Security questions

Hi, I have a few questions regarding security aspects of LXD.

  1. Do I understand it correctly that since the LXD daemon runs with root privileges on the host it does not matter which user is running the lxd/lxc commands? Or does it?
    Is there a difference security wise between running lxd init and all the lxc commands as root versus as user with sudo permissions versus a restricted user without sudo permissions and possibly even running a restricted shell (rbash)?

  2. On https://ubuntu.com/blog/custom-user-mappings-in-lxd-containers Stéphane writes about the downsides of per container maps: “It’s effectively impossible to share storage between two isolated containers as everything written by one will be seen as -1 by the other.”
    I don’t understand that. One could simply set up a host directory giving read and/or write permissions to the host UIDs the container UIDs map to using ACLs and bind mount them in the two containers with separated user mappings. Or would that not work for any reason? Even simpler, even though less secure, one could set up a shared host directory on the lines of /tmp which all containers could share irrespective of their UID/GID mappings. Or is there a catch I don’t see?

  3. What do you guys think of capsule8 and this article there: https://capsule8.com/blog/practical-container-escape-exercise/ ?

Unprivileged containers in LXD are OK. LXD supports nice usability features that you can put on top of an unprivileged container. If you use them, you should be aware of potential risks. For example, you can share storage between a container and the host. By doing so, a malware in the container can create a trojan horse in the share storage, and you, as root on the host, may run it. For such cases, cue https://imgflip.com/memegenerator/39714036/Bike-Fall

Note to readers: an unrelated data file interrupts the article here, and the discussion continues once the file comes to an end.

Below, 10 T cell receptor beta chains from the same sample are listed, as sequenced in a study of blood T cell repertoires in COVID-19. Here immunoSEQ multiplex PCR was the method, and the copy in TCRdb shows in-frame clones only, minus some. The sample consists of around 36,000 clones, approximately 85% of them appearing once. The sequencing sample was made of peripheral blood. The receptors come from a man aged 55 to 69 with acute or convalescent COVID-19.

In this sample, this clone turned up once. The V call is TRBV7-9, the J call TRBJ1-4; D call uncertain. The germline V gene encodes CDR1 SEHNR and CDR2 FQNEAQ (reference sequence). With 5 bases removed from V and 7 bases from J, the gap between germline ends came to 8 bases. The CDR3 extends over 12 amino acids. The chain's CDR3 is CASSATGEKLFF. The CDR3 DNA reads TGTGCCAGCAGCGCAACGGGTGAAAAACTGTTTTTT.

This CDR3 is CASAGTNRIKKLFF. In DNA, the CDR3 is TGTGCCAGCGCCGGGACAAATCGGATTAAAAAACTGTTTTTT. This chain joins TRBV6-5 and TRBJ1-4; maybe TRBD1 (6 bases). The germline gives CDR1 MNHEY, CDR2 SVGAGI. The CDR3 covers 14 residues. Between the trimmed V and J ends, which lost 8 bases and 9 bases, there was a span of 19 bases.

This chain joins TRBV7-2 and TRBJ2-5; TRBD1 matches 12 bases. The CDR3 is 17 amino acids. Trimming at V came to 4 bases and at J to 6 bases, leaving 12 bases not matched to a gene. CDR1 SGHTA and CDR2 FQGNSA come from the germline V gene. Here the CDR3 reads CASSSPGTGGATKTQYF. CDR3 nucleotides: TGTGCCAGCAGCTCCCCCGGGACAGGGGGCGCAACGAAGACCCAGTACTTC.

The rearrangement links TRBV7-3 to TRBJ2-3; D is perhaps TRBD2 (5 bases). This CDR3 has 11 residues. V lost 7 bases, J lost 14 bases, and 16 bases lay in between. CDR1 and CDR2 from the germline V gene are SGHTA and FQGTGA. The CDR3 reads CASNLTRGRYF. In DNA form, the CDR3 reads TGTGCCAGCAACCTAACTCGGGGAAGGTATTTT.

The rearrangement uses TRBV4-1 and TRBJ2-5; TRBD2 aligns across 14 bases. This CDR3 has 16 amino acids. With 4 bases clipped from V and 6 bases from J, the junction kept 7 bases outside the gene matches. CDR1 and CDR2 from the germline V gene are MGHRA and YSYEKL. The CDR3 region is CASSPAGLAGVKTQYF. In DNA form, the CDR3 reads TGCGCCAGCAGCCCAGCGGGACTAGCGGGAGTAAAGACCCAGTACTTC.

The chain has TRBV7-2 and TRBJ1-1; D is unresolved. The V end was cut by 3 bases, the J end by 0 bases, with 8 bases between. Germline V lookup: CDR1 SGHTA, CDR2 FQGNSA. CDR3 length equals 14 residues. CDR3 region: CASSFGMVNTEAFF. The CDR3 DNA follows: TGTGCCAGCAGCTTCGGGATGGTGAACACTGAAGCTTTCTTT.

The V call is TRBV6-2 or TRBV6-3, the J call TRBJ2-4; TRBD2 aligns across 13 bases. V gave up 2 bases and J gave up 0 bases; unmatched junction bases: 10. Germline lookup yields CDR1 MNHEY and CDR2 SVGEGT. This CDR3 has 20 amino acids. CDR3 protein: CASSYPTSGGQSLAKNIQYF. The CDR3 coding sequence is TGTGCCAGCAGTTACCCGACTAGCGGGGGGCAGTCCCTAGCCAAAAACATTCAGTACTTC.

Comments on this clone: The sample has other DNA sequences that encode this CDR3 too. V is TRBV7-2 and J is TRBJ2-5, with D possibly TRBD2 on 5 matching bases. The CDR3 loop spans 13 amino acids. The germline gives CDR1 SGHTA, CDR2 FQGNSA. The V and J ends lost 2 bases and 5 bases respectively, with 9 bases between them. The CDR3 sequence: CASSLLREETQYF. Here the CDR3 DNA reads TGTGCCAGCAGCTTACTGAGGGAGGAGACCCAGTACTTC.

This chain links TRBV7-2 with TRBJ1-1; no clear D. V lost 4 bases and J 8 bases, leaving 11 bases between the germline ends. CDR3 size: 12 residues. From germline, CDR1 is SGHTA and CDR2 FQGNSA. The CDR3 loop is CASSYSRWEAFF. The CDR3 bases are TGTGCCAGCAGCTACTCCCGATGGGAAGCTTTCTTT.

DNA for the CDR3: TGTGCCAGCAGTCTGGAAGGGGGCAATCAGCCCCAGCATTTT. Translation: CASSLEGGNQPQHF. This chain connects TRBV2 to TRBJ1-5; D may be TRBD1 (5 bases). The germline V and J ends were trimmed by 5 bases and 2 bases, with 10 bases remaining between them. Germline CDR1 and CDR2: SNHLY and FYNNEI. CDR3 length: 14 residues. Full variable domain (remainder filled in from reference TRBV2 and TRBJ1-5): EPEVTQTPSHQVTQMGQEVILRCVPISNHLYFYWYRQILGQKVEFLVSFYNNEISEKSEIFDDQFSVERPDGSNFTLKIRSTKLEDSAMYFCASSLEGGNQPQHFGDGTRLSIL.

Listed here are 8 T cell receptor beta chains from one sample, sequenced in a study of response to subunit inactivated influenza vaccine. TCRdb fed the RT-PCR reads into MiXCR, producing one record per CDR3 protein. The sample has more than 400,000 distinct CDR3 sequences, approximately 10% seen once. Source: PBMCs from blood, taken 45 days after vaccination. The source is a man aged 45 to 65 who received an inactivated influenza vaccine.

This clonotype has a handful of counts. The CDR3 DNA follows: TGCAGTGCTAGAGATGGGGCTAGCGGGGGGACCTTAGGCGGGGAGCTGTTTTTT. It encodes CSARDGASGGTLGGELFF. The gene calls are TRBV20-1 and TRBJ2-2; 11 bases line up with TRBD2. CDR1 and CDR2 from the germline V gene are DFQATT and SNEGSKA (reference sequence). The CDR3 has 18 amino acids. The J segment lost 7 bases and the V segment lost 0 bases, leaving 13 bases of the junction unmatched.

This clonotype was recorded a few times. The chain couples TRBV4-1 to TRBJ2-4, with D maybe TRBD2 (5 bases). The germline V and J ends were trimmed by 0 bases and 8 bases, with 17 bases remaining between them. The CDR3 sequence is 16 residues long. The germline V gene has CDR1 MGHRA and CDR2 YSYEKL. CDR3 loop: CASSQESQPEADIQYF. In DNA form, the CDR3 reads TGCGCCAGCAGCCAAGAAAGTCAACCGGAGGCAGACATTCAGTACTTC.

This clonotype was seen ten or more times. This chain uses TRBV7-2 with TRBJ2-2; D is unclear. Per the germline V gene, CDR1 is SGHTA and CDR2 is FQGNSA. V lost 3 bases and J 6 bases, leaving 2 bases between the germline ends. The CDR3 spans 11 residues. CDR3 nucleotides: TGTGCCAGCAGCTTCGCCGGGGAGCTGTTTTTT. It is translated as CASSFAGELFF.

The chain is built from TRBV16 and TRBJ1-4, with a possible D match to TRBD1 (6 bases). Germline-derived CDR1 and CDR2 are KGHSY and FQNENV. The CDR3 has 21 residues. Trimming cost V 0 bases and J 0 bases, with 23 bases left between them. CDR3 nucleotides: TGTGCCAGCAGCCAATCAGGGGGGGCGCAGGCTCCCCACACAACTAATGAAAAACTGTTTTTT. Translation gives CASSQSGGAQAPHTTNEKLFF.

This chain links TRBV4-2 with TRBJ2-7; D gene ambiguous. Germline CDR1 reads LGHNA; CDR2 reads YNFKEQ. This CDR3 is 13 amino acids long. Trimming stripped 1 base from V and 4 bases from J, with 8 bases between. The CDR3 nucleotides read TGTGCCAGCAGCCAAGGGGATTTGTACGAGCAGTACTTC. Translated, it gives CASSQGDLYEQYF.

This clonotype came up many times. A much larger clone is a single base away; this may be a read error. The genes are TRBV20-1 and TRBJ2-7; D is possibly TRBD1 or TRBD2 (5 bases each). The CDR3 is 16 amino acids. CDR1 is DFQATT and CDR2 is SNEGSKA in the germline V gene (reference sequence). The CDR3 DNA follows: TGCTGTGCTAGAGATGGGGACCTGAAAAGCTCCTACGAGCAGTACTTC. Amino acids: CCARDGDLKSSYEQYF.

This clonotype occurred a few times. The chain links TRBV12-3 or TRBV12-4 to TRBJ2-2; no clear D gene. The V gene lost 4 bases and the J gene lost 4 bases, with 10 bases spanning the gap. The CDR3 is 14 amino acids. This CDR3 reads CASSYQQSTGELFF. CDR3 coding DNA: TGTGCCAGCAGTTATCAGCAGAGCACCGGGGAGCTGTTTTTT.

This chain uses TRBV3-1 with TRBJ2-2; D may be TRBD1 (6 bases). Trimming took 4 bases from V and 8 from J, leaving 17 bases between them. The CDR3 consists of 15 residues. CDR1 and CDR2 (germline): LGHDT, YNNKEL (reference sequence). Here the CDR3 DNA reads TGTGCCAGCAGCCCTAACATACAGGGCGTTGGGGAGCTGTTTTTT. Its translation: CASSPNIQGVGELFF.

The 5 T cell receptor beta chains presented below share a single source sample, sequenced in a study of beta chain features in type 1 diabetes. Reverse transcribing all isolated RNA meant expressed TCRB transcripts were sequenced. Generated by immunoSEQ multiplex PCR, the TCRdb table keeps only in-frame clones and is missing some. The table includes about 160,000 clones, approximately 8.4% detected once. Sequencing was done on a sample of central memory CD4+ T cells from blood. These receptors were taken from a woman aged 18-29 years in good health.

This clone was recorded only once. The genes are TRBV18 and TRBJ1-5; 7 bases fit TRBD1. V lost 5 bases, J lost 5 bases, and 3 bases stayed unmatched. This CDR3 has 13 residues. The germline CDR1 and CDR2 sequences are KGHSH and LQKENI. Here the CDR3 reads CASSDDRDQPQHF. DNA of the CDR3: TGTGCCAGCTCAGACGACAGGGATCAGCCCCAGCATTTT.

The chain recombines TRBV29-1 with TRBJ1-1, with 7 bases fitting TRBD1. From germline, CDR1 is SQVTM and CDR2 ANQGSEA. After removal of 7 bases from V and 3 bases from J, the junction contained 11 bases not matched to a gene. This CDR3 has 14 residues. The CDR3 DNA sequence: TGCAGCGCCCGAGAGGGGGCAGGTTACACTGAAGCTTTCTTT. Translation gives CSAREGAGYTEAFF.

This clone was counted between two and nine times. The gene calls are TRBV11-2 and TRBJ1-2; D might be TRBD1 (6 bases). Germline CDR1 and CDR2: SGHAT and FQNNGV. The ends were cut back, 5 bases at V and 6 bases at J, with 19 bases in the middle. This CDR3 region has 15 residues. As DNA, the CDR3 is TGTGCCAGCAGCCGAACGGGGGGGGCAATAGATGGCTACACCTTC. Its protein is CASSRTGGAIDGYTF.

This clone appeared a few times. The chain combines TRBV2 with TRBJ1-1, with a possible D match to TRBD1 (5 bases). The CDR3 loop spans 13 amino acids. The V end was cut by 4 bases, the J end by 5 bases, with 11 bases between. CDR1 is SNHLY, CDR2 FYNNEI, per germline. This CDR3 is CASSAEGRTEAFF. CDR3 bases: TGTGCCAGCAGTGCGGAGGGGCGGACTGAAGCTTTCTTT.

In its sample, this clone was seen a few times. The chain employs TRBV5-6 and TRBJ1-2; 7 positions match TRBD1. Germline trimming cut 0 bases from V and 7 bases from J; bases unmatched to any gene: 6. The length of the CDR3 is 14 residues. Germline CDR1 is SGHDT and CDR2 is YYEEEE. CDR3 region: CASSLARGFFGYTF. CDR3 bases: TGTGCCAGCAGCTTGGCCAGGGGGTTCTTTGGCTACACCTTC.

The command lxc is a CLI client to control the LXD service. If a user on the host is member of the lxd group, then they can use lxc. LXD is so versatile so that if a user account is member of the lxd group, they should be considered they are administrators. Because, due to the versatility, there are many ways to become root on the host; so many that it is not worth it to put barriers. See, for example, https://shenaniganslabs.io/2019/05/21/LXD-LPE.html On the other hand, it is possible to add RBAC (role-based access control) to LXD so that a user can only do some of the tasks. But that feature has not free implementation yet.

On 2, the quote that you reference, talks about sharing storage between two containers. You then talk about sharing storage between the host and a container. LXD containers can be configured to have separate user maps from each other, and it makes sense that between the two, you cannot share storage as a device. Perhaps use some network service or something.

If you want to do some practice with LXD and isolated containers, have a look at https://blog.simos.info/a-network-isolated-container-in-lxd/ It’s a good practice to learn about proxy devices as well.

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Some additions:

Point 2:
You can share storage volumes (documentation) between containers, but if you use isolated maps, you need shiftfs for that.

Simos is correct, currently it is only available with a Ubuntu Advantage subscription (Canonical RBAC service), see:
https://linuxcontainers.org/lxd/docs/master/security#role-based-access-control-rbac

I talked to @stgraber about it a while ago and he would like to have a free version for <5 systems for example.
So I guess talks about this are ongoing.
See comment in Github Issue.

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